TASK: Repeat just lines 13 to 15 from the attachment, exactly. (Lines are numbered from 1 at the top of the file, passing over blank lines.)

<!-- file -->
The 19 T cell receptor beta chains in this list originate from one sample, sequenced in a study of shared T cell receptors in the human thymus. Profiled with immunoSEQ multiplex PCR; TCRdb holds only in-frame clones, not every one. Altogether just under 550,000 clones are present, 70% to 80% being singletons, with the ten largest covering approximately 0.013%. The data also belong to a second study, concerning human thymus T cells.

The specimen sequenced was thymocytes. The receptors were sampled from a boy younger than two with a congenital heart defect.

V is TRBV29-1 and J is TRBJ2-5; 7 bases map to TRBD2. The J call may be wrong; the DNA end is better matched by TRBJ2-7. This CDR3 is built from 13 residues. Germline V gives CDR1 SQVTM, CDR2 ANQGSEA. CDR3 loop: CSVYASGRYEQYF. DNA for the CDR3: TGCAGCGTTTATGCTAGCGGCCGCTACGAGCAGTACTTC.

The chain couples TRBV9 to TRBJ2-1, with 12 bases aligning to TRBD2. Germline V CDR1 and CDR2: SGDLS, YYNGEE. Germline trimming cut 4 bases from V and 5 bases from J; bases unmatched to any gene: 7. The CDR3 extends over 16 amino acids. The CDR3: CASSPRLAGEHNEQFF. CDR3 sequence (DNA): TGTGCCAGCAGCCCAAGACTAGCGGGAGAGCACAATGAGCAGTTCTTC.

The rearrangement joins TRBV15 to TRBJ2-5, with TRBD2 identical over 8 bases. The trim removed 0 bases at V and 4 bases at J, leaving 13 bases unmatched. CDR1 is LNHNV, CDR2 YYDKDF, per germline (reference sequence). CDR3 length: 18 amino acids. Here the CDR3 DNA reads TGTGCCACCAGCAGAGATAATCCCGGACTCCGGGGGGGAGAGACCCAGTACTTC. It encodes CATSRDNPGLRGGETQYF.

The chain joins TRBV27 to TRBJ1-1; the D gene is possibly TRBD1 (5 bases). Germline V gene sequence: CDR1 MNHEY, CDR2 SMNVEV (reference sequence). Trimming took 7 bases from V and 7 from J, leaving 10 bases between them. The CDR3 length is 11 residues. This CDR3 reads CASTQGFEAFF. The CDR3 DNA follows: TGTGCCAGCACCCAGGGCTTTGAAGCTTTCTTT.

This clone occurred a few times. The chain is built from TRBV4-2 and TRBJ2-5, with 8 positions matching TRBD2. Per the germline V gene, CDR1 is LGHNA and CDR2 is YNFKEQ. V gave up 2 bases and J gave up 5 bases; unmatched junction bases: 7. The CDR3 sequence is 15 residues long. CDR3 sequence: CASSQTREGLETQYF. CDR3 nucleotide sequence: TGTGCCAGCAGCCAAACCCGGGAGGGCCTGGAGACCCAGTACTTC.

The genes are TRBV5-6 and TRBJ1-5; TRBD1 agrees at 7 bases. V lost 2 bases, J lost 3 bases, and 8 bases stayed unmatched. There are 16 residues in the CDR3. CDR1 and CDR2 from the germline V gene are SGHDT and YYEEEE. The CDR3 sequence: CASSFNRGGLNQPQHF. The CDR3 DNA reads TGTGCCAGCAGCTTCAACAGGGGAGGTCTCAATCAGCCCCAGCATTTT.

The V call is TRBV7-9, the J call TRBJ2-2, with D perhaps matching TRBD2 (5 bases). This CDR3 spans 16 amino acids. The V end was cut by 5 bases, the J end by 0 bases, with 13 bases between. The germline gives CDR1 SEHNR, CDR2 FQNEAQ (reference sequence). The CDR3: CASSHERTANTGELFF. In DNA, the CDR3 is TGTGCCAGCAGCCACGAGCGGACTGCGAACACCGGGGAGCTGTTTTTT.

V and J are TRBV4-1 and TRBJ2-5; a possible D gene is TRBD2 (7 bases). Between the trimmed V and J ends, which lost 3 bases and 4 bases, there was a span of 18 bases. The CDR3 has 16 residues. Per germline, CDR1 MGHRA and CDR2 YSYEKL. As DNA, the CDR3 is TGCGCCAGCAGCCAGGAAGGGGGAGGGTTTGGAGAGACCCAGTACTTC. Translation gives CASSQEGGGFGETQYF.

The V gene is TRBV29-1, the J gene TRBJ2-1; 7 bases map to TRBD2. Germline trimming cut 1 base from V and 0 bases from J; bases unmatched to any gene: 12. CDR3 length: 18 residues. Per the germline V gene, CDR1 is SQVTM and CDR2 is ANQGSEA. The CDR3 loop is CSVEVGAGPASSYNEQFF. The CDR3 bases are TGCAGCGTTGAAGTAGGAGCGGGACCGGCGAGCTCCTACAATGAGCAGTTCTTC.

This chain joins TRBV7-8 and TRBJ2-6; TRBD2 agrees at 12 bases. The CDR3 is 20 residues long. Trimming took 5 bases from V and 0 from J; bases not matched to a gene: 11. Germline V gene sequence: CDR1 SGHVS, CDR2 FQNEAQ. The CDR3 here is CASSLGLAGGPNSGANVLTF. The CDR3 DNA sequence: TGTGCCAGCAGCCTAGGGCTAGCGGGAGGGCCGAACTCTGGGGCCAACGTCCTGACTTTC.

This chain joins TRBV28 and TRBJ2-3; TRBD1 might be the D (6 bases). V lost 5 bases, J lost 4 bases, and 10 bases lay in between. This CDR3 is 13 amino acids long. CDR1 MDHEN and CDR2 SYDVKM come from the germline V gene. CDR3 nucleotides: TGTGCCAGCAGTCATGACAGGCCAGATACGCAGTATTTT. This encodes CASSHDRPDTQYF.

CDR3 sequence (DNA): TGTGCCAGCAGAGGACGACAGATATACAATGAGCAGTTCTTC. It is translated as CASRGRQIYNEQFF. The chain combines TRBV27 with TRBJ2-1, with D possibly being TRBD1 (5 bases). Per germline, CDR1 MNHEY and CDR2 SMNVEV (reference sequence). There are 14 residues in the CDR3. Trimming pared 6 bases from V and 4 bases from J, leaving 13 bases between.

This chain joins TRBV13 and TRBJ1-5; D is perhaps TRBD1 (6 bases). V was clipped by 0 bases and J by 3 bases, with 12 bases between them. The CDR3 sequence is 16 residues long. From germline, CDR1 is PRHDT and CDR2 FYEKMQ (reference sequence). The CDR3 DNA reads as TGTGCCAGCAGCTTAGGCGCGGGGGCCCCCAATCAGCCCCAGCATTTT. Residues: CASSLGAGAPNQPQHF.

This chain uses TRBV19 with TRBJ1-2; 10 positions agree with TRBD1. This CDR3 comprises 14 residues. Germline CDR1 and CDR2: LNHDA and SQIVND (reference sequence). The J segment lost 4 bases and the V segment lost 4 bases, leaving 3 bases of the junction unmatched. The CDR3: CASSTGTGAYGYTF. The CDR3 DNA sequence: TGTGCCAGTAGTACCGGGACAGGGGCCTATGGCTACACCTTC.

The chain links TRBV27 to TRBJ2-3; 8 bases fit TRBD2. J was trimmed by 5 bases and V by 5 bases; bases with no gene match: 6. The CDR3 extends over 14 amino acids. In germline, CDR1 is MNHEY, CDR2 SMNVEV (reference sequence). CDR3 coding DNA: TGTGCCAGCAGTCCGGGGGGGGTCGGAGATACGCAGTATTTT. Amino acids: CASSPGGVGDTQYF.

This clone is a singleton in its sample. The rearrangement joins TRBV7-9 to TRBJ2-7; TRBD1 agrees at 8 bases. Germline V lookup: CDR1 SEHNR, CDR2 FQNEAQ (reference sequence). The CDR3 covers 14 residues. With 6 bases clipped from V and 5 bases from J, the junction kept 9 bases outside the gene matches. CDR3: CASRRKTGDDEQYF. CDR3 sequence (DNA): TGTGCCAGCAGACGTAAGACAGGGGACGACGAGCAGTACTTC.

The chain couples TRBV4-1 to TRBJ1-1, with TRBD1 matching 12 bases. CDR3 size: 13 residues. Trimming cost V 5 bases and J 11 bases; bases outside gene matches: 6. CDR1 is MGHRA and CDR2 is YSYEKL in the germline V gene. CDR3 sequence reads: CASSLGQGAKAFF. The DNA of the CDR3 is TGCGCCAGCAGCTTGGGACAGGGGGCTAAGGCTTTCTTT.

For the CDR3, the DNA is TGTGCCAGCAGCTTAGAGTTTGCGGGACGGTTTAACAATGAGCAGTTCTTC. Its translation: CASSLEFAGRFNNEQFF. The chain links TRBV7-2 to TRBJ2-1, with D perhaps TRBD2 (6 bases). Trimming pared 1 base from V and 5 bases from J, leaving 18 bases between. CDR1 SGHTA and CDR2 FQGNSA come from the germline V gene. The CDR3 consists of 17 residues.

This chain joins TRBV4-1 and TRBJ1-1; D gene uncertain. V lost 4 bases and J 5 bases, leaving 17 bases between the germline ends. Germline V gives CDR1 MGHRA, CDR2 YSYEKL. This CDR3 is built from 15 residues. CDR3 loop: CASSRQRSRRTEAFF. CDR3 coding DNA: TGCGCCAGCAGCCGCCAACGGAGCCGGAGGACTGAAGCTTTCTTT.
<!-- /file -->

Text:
This chain joins TRBV28 and TRBJ2-3; TRBD1 might be the D (6 bases). V lost 5 bases, J lost 4 bases, and 10 bases lay in between. This CDR3 is 13 amino acids long. CDR1 MDHEN and CDR2 SYDVKM come from the germline V gene. CDR3 nucleotides: TGTGCCAGCAGTCATGACAGGCCAGATACGCAGTATTTT. This encodes CASSHDRPDTQYF.

CDR3 sequence (DNA): TGTGCCAGCAGAGGACGACAGATATACAATGAGCAGTTCTTC. It is translated as CASRGRQIYNEQFF. The chain combines TRBV27 with TRBJ2-1, with D possibly being TRBD1 (5 bases). Per germline, CDR1 MNHEY and CDR2 SMNVEV (reference sequence). There are 14 residues in the CDR3. Trimming pared 6 bases from V and 4 bases from J, leaving 13 bases between.

This chain joins TRBV13 and TRBJ1-5; D is perhaps TRBD1 (6 bases). V was clipped by 0 bases and J by 3 bases, with 12 bases between them. The CDR3 sequence is 16 residues long. From germline, CDR1 is PRHDT and CDR2 FYEKMQ (reference sequence). The CDR3 DNA reads as TGTGCCAGCAGCTTAGGCGCGGGGGCCCCCAATCAGCCCCAGCATTTT. Residues: CASSLGAGAPNQPQHF.